Gaining employee buy-in is a big deal.   How do we get someone’s best if they’re not committed?   The answer is that we don’t.  Without buy-in, we may get compliance but we don’t get commitment.   Clearly we want our team to be as committed as we are to achieving goals.  Sometimes they are, sometimes they are not.  How do we tip the scale in favor of commitment over compliance?

Well, that’s what ownership is all about.  Not just ownership over a task or project but real ownership in the company.   I’ve heard people say that it would be great if everyone acted like they owned the company.  Why not give them that opportunity?

Employee stock options can be an effective tools to have employees take ownership in the company, literally.  Instead of thinking like an employee, they can begin to think and act like an owner.  After all, the success of the company is their success and will impact them financially.

Some business owners I know are hesitant about allowing employees to own stock in a company that they themselves have built up for the last 20 years with their blood, sweat, and tears.  Now, they say, is the time for them to enjoy the fruits of their labor.  And that is totally fine.  But unless you want to keep putting the blood, sweat, and tears into the company, how are you going to take it to the next level?  Get others to put their energy into it and leverage it.  The question to ask is, “Do I want to have a smaller piece of a bigger pie or do I want the entire small pie all to myself?”  Only you can answer that one.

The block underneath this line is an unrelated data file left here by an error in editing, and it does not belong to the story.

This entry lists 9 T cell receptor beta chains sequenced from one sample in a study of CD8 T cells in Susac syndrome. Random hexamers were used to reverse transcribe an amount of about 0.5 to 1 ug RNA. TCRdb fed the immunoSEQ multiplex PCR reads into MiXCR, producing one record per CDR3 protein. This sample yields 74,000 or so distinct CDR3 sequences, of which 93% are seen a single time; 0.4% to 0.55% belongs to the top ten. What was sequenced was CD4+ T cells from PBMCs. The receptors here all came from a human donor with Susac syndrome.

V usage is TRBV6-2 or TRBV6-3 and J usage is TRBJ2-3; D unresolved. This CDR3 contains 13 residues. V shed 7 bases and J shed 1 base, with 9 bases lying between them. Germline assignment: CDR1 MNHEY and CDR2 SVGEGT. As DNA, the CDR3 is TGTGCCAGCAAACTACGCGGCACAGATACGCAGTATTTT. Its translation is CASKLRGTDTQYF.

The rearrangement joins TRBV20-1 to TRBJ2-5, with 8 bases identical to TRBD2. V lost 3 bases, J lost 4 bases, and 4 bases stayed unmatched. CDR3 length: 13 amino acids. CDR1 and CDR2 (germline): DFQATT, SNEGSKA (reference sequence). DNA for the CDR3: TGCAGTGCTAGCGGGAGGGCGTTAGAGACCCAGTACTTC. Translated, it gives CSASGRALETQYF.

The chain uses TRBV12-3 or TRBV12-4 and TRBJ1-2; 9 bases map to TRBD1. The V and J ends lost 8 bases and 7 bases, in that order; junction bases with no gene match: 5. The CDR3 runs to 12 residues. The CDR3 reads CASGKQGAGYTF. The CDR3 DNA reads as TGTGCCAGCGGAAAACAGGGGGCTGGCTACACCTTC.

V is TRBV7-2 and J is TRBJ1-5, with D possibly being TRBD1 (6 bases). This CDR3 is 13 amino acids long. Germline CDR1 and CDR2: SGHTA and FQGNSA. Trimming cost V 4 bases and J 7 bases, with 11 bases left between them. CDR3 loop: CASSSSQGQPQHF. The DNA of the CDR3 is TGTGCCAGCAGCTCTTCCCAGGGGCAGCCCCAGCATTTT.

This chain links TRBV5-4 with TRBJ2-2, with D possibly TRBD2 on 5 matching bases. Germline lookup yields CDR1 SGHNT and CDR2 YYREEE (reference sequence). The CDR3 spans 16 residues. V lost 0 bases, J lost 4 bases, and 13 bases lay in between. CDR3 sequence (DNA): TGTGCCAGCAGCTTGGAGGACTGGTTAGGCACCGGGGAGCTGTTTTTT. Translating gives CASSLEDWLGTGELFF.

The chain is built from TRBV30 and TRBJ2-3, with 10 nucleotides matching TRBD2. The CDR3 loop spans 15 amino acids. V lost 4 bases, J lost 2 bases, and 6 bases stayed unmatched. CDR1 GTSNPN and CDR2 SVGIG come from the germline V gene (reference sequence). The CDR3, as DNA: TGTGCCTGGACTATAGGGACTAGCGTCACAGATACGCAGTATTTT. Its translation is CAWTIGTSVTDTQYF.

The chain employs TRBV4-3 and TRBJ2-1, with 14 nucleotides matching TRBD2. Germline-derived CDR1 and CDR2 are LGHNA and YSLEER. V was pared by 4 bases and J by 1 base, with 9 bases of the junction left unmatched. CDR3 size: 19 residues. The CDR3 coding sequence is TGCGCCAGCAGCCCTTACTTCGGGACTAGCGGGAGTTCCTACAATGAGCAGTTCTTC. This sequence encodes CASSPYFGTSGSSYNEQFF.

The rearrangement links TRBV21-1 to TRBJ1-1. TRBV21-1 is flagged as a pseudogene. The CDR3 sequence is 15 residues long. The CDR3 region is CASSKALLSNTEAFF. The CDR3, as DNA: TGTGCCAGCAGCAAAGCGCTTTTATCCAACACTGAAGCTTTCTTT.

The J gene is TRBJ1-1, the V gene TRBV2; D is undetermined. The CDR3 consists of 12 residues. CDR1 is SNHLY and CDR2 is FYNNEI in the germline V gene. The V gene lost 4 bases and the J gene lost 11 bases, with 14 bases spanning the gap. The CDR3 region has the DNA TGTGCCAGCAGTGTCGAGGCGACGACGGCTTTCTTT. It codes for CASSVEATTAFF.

Is that the only way to create buy-in?  Absolutely not.  However it is a possibility that may make sense depending on the culture you want to create.  Think about your organization.  Does your team have ownership in what they do?  If not, what can you do to get them to own it?



John Ryan

Host of Key Conversations for Leaders Podcast, Executive Coach, Consultant, and Trainer

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